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Unified Communications Magazine May 2008
Volume 1 / Number 6
Unified Communications Magazine
Richard Grigonis

SIP and Unified Communications

SIP, the Session Initiation Protocol – The Session Initiation Protocol (SIP) has become the world’s most important signaling protocol used for nailing up and tearing down multimedia communication sessions (either unicast or multicast) over the Internet and other next-gen networks. (It can additionally be used in any application where session initiation is necessary.) SIP is found in hosted services. SIP dominates the world of IP PBXs and IP phones. Between these two worlds, SIP Peering spurs the growth of revenue-generating services by connecting the “IP islands” of various network operators to support crossnetwork traffic, thus helping to build a larger community of IP users.

By Richard “Zippy” Grigonis

As a 3GPP signaling protocol, SIP is also a principal component of the IP Multimedia Subsystem (IMS) common services architecture and can be used with mobile phones.

Part of SIP’s ubiquity rests on the fact that it is transport-independent and can run over TCP, UDP, or SCTP. Henning Schulzrinne at Columbia University and Mark Handley at UCL started developing SIP in 1996, creating a text-based protocol so that people could actually read and understand its workings. (The latest version of the specification is RFC 3261 from the IETF SIP Working Group.)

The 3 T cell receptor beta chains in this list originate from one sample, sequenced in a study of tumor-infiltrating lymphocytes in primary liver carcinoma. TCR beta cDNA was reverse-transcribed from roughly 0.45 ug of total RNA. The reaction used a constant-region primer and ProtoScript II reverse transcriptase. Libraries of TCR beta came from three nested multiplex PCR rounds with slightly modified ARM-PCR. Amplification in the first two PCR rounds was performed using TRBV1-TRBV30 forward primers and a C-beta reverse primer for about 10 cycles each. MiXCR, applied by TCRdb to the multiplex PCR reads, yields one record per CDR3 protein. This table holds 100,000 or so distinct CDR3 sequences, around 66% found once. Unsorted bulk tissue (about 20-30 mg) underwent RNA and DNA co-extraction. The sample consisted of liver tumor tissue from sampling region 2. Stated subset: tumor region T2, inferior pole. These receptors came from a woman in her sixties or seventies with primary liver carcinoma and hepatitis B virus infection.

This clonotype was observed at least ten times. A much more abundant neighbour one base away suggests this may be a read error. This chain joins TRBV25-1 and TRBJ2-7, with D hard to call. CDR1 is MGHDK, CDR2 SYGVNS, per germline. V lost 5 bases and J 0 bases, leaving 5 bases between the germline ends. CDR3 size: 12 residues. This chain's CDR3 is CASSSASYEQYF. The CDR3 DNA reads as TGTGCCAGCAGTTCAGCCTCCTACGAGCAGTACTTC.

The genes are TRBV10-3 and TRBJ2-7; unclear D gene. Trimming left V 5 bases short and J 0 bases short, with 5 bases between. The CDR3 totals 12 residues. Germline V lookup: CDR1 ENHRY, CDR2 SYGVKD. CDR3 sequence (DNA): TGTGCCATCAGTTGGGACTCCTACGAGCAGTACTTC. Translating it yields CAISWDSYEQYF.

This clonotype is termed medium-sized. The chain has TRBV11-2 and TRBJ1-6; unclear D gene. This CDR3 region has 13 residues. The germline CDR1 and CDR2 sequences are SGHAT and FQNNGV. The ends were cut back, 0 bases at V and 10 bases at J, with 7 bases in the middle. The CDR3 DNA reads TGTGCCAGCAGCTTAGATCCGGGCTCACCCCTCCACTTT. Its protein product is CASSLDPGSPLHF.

Among the latest SIP developments is NeuStar’s SIP-IX service offering, designed to allow service providers take advantage of direct network-to-network interworking of SIP and future IMS-based applications which can deliver value between and among federated communities. Existing IP network peering facilities can be used to originate, terminate and share calls or sessions for mobile, fixed and broadband communications. SIP-IX enables this direct networkto- network peering between carriers for voice, video and content services using SIP-based technologies such as IMS and ENUM (SIP-IX is derived from NeuStar’s commercial private ENUM infrastructure). It integrates NeuStar’s policy-enabled shared directory services into the peering fabric of major Internet Exchange Providers (IXPs) worldwide. NeuStar’s SIP-IX service and Industry Alliance Program assists in performing seamless integration.